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  • Writer's pictureLogan Quigley

Medieval Jewish Women & Intersectionality (Ifft Decker)

Updated: Feb 24

Why does studying medieval Jewish women matter? The framework of intersectionality, a term coined by the scholar Kimberlé Crenshaw, allows us to address how Jewish women’s lived experiences in the Middle Ages differed from those of either Jewish men or of Christian or Muslim women. Dr. Sarah Ifft Decker offers an overview of what we might learn—and how we might reevaluate our understanding of the medieval world—by centering the perspectives of Jewish women. Jewish women were marginalized both as women and as Jews, and these intersecting categories of identity shaped their lives in myriad ways. We can add nuance to our efforts to assess women’s work and women’s religious lives in the Middle Ages if we avoid taking Christian identity for granted and compare Christian women with their Jewish neighbors. Discussions of gender complicate narratives about medieval anti-Judaism and medieval Jewish “Golden Ages.” By including Jewish women in the conversation, we can enrich our understanding of Jewish history, women’s and gender history, and medieval history more broadly.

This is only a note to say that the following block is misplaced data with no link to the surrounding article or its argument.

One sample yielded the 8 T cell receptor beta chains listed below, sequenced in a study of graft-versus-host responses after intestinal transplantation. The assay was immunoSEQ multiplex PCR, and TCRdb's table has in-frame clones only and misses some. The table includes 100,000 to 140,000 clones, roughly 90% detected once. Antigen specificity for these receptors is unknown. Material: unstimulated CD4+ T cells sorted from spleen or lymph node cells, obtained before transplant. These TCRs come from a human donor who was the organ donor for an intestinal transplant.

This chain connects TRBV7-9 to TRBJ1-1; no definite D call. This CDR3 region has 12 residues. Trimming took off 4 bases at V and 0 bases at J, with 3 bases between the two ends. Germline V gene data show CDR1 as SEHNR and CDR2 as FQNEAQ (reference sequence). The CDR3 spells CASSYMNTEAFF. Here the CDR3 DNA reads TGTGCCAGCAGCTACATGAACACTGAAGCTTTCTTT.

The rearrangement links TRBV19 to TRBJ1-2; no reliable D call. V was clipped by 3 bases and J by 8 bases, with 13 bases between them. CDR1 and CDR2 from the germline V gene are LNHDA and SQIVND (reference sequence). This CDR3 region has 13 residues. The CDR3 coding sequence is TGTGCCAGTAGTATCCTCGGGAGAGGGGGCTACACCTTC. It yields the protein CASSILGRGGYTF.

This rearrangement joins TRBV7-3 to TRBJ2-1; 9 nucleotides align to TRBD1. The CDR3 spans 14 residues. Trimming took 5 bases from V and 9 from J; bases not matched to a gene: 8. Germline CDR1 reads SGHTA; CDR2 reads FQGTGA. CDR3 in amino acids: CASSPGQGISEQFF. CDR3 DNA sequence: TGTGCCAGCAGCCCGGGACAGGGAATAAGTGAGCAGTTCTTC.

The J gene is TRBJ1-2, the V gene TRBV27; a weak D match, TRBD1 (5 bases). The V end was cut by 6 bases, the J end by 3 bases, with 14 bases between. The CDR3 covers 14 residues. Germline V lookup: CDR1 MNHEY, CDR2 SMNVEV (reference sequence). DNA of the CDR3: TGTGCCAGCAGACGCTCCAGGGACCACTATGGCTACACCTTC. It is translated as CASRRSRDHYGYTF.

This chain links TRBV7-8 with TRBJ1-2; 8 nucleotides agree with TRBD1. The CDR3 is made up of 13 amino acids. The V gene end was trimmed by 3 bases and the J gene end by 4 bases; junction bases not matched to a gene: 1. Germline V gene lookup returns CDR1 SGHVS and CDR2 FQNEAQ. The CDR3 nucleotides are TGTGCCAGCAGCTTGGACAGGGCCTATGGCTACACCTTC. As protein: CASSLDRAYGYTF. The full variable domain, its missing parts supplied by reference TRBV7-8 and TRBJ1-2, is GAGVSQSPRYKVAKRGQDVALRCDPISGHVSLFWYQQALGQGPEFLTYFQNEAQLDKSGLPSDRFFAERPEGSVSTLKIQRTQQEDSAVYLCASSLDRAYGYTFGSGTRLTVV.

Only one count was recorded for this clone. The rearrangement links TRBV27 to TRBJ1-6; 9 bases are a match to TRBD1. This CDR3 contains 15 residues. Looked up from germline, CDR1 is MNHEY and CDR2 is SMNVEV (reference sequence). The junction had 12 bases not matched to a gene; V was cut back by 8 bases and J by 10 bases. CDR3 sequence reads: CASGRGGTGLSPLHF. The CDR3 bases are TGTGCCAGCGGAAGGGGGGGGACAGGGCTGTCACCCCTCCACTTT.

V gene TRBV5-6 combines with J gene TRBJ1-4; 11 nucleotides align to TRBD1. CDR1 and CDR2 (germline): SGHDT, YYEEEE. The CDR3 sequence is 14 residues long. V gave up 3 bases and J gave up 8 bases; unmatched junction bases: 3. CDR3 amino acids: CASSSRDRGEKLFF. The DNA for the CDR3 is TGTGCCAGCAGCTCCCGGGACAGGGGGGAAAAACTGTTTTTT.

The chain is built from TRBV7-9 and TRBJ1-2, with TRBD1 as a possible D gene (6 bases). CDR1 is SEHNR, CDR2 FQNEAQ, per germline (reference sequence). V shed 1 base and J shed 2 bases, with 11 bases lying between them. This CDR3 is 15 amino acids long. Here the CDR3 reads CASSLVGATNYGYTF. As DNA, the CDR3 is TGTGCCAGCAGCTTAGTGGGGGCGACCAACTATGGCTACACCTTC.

Sarah Ifft Decker is Assistant Professor of History at Rhodes College. Dr. Ifft Decker is a historian of the medieval western Mediterranean, with a particular focus on intersections between gender and religious difference. She is the author of Jewish Women in the Medieval World, c. 500-1500, a survey and sourcebook, and of a new scholarly monograph, The Fruit of Her Hands: Jewish and Christian Women’s Work in Medieval Catalan Cities. Dr. Ifft Decker also hosts Media-eval: A Medieval Pop Culture Podcast, a popular-audience that addresses popular perceptions of the Middle Ages in films and other media.

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